How to Use Agrimony


Found in summer hedgerows, fields and waste ground, agrimony is easily recognized by its delicate long spike of yellow flowers smelling of apricots, and its beautifully shaped leaves. Its country name, church steeples, refers to its rising spire of yellow flowers, while names such as cockleburr and stickle-wort refer to the seed which attaches itself to passers-by, both animal and human.

Agrimony was praised by the Ancient Greeks and Romans for its healing properties. The name agrimo­ny comes from the Greek argemone, a white speck in the eye, because of its ability to heal the eyes; the Greeks apparently used it for cataracts. Eupatoria is derived from Mithridates IV Eupator, King of Pontus 120-63BC, a skilled herbalist who was the first to employ agrimony for liver complaints and also to counteract poisons.

In Anglo-Saxon times agrimonv was used to heal wounds and treat snakebites and was one of the 57 herbs in the Anglo-Saxon Holy Salve believed to protect one from goblins, evil and poison. Chaucer refers to its use for ‘alle wounds’ and medieval monks grew agrimony in their monastery gardens as a cure for stomach aches and open wounds. Culpeper recommended it to be taken internally and applied externally for gout, as well as for bruises, sprains, wounds and snakebites. Gerard said it was ‘good for naughty livers’. In North America agrimo­ny was a fever remedy for native Americans and Canadians and it has been likened to Peruvian bark for its ability to relieve fever and malaria. The French drink agrimony tisanes and use on sprains and bruises in their famous eau de arqmbusade, made originally for battle wounds in the 15th century. In the language of flowers agrimony symbolizes gratitude.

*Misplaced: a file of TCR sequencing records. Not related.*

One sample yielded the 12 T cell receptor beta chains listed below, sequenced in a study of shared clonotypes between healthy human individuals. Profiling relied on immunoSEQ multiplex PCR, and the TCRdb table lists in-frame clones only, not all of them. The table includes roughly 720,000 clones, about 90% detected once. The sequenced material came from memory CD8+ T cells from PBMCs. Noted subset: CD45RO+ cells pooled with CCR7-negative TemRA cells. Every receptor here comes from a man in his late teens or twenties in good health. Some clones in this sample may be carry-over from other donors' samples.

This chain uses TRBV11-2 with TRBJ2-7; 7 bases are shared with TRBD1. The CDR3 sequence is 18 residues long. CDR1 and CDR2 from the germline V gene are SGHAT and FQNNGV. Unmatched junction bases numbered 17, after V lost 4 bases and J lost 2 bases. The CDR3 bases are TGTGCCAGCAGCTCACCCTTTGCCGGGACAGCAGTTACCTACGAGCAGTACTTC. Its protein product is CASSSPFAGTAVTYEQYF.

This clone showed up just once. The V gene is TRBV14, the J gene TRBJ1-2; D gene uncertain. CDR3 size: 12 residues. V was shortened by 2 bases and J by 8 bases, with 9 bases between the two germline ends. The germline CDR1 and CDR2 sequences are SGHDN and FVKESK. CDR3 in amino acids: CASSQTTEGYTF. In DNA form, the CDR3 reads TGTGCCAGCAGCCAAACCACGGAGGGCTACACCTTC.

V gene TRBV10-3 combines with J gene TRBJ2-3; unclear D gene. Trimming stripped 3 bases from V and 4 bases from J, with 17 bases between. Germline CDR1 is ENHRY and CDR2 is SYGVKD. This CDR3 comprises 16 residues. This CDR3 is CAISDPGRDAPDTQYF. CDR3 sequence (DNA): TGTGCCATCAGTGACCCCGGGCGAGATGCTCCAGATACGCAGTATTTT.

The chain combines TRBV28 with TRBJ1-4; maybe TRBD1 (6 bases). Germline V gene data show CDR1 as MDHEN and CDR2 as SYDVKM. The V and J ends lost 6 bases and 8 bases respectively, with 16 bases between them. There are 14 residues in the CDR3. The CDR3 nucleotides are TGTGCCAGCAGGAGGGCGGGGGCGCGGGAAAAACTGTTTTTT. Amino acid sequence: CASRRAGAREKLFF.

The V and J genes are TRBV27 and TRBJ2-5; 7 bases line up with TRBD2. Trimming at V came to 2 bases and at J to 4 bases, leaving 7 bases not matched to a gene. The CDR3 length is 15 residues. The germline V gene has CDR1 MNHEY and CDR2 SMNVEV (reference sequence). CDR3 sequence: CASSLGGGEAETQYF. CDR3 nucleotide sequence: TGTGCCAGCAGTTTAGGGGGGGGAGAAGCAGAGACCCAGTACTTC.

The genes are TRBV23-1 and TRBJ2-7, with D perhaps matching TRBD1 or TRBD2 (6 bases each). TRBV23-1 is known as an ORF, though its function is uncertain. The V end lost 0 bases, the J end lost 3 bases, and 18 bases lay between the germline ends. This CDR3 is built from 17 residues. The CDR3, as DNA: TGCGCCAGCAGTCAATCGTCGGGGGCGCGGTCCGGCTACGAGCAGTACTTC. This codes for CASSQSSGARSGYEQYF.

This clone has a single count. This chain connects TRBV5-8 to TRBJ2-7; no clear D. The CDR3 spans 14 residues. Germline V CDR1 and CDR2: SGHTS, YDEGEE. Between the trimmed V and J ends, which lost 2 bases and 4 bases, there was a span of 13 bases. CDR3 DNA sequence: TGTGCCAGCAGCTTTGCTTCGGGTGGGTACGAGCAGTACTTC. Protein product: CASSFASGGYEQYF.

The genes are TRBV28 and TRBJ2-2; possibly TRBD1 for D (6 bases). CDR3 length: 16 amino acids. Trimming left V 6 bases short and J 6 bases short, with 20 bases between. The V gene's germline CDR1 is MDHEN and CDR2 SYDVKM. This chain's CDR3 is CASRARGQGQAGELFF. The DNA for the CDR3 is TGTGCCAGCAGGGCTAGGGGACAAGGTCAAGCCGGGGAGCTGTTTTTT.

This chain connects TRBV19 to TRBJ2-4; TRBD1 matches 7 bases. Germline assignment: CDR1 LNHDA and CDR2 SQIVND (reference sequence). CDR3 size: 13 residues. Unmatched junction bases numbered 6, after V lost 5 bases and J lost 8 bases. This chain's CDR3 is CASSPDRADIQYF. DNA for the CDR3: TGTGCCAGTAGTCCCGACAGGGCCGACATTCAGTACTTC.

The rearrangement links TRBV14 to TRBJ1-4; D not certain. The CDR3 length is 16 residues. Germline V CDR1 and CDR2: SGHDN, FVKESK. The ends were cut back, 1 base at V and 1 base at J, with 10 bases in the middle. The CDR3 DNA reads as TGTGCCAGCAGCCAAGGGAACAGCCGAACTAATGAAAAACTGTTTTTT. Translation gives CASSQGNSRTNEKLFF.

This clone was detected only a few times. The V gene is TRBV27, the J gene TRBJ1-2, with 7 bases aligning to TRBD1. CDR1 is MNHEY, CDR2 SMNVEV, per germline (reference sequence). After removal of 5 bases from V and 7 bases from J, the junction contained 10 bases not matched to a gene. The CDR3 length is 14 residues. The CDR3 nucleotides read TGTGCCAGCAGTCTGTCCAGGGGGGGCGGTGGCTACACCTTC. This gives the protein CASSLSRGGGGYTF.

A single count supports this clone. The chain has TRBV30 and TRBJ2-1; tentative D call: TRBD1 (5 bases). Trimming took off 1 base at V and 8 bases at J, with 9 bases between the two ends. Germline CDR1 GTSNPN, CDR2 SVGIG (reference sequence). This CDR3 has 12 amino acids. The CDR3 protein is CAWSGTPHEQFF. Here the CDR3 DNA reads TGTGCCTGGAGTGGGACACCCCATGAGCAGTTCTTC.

Herbal remedy

Today, agrimony is still important as a digestive tonic and an astringent. The tannins act to tone the mucous membranes of the gut, improving their secretion and absorption while protecting against irri­tation and infection. It helps to prevent and to reme­dy peptic ulcers and colitis and makes a good remedy for diarrhoea. The bitters stimulate the secretion of digestive juices and bile from the liver and gall-blad­der, enhancing digestion and absorption as well as bowel function. In Germany agrimony has been used to treat gallstones and cirrhosis of the liver. It is also a good remedy for gout and arthritis, as it acts as a diuretic, clearing excess uric acid.

You can also use agrimony as an excellent astrin­gent for heavy periods, and externally for stemming bleeding and speeding healing of cuts and wounds. As a gargle or mouthwash you can use it for sore throats and inflamed gums. It makes a good eyewash for inflammatory eye problems and a douche for vaginal discharges and infections.

Homeopathic remedy: Agrimonia

Agrimonia is also used for menstrual and digestive problems. It helps to clear catarrh throughout the digestive, respiratory, and genito-urinary systems.

The flower essence

Agrimony is particularly for those who appear care­free and cheerful; they are popular and have a good sense of humour. However, their brave face masks inner torture or turbulence which they are careful not to inflict on others. They are concerned to keep peace and harmony, so do not like to upset other people and are distressed by tension and conflict. They will go out of their way to avoid confrontation and to keep other people happy. When ill they make light of their symptoms. Generally they hate to sit still or to be alone, for fear their suppressed emotions may come to the fore and they may have to face their darker side or their problems. Agrimony people keep their rose-tinted spectacles firmly on. Such people may indulge in alcohol, drugs or a wide range of exciting activities to distract them from their inner selves.

Agrimony helps such people to acknowledge the real, sometimes darker side of themselves or others. It engenders inner strength to face the problems of everyday life and from the past. In this sense, agrimonv is a remedy for perception. The Greeks used it as a remedy to heal the eyes. As a flower remedy it helps one to see things as they truly are.

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About the Author: Greenery always attracts Arthur Kunkle. He has a big garden where he plants many fruits and vegetables. His passion for gardening motivates him to write and share different tips on gardening.

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